Even though nearly forty years have passed since I first discovered the total trail mileage tally, (in which time NY state has since added an additional one million acres of land to the Forest Preserve), the same figure of 2000 miles of trails, is still accepted as fact today.
In a publication published by the National Outdoor Leadership School, authors Bruce Hampton and David Cole explained that our nation's trails are declining in total, "In the 1930s, our national forests had 132,000 miles of trails; today there are fewer than 100,000 miles.... Today, although our national forest backcountry has 25 percent fewer trails, the public's use of trails has grown steadily. For every person hiking a trail in 1960, more than three people now leave their bootprints ."
I wondered if a similar situation was occurring in the Adirondacks, so I posed the question to Tony Goodwin, of Keene Valley. Goodwin is the Executive Director of both the Adirondack Trail Improvement Society (ATIS) and the Jackrabbit Ski Trail. A well known authority on Adirondack hiking trails, he is responsible for maintaining 115 miles of ATIS trails in and around Keene Valley, and for the 33 miles of the Jackrabbit Ski Trail.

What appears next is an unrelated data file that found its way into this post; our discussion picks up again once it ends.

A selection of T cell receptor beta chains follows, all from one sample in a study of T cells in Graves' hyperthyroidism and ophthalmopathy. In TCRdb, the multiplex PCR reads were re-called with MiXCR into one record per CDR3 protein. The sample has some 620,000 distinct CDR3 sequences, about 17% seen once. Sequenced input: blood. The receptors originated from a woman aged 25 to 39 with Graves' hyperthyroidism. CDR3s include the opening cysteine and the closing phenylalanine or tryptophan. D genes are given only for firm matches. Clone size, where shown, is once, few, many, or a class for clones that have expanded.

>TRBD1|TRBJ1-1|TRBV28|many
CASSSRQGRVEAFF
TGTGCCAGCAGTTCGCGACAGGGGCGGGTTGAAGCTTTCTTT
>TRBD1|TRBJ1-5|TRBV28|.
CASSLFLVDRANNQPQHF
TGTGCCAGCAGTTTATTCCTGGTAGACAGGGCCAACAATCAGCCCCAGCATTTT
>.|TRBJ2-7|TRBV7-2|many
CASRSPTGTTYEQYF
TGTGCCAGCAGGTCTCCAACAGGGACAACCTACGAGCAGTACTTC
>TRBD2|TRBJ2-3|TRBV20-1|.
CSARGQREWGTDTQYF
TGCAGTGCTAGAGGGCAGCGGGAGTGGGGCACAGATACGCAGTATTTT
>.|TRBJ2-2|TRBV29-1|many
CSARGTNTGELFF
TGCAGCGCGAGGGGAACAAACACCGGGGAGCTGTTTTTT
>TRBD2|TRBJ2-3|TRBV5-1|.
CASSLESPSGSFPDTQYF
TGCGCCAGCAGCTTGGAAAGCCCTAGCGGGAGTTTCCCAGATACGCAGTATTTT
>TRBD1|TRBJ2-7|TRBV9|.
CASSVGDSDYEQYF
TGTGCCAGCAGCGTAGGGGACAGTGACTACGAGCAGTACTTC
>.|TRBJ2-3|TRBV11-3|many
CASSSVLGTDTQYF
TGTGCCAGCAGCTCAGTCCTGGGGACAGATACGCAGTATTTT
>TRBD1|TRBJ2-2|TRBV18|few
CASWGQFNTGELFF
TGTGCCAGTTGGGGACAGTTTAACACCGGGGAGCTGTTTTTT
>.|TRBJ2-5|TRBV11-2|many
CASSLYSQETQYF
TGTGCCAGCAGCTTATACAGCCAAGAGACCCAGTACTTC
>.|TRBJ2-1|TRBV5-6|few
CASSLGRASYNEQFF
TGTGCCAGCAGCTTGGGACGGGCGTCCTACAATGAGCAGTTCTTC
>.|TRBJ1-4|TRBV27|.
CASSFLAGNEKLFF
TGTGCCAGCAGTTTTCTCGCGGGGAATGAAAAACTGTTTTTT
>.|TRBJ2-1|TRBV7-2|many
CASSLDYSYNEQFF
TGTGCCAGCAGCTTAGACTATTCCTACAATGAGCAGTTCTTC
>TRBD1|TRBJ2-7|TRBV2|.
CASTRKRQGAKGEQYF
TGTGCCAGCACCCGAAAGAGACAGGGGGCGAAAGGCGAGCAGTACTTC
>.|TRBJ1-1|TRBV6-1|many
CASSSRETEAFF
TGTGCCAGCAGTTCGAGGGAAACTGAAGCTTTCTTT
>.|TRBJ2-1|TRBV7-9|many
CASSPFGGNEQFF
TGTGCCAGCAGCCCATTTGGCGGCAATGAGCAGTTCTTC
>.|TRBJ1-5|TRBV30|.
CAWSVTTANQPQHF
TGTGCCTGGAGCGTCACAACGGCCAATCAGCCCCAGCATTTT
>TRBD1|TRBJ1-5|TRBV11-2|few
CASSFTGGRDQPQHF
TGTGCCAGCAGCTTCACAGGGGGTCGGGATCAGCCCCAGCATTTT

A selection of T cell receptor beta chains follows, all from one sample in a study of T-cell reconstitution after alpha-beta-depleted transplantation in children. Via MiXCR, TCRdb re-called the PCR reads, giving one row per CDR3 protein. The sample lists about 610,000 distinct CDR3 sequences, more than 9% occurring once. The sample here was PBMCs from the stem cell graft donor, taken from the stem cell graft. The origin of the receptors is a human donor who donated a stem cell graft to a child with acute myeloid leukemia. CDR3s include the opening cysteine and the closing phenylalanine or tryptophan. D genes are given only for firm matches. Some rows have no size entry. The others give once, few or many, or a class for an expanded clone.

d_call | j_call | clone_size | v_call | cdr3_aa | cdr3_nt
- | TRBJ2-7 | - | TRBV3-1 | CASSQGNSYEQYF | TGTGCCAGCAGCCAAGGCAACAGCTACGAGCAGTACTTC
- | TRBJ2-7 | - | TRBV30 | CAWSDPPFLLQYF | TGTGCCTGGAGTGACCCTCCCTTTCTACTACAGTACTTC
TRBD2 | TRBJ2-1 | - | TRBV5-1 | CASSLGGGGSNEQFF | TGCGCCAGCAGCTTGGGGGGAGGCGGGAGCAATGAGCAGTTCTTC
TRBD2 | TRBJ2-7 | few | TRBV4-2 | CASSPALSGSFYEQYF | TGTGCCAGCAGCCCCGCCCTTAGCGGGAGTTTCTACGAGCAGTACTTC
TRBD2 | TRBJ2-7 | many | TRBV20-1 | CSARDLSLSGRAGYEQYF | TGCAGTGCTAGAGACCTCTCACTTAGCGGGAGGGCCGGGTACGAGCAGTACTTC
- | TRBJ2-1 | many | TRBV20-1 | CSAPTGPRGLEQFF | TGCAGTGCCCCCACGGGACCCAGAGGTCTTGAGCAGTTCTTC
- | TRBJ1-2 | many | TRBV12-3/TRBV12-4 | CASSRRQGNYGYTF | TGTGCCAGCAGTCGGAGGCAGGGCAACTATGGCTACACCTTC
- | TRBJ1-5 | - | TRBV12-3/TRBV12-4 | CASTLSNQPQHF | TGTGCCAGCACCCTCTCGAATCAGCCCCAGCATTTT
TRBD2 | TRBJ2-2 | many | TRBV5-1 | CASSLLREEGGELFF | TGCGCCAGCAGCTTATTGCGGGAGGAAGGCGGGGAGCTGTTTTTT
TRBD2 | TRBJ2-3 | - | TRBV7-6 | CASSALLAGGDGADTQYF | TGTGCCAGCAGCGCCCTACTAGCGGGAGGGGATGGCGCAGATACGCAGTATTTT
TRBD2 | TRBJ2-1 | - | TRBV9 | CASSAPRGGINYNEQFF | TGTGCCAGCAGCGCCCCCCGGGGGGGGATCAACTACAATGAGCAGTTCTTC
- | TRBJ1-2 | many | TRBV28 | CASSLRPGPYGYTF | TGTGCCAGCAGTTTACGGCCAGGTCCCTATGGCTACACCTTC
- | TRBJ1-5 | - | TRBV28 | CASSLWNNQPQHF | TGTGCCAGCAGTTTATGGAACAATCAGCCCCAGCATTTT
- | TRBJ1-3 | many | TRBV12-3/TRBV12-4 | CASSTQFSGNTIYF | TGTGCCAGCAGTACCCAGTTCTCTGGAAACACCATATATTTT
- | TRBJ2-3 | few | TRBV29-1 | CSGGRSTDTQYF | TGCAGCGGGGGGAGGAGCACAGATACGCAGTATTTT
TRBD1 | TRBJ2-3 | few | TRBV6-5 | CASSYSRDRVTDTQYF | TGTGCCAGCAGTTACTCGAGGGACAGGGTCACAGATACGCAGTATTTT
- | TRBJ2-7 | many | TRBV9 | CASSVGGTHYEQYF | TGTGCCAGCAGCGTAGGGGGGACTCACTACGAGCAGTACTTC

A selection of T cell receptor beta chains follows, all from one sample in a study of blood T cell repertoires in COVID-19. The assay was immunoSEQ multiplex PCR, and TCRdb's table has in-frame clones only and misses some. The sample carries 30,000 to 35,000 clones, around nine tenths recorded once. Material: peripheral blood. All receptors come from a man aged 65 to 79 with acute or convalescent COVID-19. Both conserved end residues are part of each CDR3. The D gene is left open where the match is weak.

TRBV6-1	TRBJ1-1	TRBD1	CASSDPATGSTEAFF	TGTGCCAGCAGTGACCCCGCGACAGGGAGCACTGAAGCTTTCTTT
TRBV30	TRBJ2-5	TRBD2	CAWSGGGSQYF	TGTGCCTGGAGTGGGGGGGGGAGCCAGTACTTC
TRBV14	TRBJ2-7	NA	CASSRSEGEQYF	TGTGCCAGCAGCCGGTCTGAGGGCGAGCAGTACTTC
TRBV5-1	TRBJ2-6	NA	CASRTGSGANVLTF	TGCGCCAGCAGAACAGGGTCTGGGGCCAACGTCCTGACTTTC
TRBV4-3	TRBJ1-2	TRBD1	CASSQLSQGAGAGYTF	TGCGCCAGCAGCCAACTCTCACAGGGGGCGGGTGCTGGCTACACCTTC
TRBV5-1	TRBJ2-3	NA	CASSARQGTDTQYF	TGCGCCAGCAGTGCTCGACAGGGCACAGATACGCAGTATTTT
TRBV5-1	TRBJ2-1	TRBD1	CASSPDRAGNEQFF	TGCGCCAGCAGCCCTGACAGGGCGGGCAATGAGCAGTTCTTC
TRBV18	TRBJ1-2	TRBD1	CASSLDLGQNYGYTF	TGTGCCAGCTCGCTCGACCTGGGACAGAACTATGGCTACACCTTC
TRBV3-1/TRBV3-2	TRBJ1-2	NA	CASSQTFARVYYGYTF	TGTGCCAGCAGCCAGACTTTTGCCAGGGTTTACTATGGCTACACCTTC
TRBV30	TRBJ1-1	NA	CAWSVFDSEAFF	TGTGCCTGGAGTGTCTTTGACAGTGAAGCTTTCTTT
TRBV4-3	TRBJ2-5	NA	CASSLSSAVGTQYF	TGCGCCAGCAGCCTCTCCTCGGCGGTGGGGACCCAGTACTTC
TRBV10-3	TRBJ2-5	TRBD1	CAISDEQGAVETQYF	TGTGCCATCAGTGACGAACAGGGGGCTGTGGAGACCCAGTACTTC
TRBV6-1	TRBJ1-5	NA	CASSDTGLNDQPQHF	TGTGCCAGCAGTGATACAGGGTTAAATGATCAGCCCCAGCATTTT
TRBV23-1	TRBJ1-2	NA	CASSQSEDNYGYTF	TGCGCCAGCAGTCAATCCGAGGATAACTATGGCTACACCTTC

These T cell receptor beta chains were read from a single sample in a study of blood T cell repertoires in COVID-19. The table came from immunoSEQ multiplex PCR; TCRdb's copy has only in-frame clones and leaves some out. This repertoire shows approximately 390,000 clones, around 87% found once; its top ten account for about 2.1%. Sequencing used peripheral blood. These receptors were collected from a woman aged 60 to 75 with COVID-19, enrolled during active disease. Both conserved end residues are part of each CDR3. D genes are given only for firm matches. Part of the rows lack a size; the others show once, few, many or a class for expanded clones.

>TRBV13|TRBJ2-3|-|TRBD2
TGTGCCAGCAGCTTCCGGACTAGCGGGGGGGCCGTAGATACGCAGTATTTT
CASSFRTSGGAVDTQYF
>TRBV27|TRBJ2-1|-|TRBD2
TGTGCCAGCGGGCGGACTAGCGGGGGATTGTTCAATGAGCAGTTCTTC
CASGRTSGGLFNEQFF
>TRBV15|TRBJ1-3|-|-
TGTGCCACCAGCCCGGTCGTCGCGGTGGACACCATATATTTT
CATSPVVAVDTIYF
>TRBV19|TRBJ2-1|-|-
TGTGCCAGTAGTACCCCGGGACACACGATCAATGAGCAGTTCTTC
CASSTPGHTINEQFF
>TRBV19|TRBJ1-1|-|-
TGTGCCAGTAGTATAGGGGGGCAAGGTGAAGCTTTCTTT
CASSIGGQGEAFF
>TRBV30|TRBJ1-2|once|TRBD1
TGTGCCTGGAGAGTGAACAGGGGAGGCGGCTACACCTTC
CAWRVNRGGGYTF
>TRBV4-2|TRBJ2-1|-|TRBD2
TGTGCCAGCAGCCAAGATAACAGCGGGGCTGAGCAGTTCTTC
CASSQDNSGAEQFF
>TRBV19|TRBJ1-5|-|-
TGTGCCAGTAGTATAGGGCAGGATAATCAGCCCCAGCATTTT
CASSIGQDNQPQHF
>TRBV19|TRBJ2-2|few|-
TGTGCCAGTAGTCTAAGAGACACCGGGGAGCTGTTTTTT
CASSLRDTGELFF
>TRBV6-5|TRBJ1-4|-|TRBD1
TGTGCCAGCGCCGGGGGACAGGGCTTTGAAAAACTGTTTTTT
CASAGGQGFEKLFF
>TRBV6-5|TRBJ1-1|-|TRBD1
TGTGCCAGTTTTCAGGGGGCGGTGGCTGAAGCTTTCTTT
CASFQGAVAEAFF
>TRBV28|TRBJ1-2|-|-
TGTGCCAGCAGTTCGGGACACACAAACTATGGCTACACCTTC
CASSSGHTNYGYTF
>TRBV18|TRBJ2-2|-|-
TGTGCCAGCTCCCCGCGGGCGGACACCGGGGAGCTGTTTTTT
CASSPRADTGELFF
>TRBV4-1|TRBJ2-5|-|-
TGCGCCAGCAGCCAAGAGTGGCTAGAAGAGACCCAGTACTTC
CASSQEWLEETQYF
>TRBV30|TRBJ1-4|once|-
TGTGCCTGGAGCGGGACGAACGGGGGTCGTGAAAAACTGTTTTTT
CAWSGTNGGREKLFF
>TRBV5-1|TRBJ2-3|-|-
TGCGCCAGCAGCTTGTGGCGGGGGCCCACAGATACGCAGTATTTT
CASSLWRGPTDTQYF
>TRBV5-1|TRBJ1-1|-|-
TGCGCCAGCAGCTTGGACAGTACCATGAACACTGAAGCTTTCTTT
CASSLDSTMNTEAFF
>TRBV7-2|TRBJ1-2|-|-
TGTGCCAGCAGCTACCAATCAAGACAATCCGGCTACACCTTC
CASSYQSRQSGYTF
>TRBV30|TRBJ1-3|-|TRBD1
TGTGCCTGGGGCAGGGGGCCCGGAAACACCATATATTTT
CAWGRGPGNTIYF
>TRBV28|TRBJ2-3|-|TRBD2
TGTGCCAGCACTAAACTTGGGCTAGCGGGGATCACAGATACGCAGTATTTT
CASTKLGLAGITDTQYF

Goodwin explained, "It has not shrunk that significantly in the Adirondacks. I think you find out the total if you add up the mileage from the Adirondack Mountain Club Guidebooks. There may not be a lot of new trails, but there have not been many lost."
I wondered, how could it be? So, my first call went out to the Adirondack Mountain Club, (ADK) an organization that was formed in 1922 to promote hiking and outdoor travel. From the beginning, ADK has been responsible for the design and construction of the majority of trails in the Adirondacks.
Today, ADK proudly continues this legacy. Currently, the organization has a professional trail crew to maintain state trails under a service contract with DEC. Additionally, various ADK Chapters provide numerous volunteer trail crews who are responsible for designing new trails and maintaining the older ones. And, ADK Guidebooks are considered the definitive source of information on hiking trails in the park.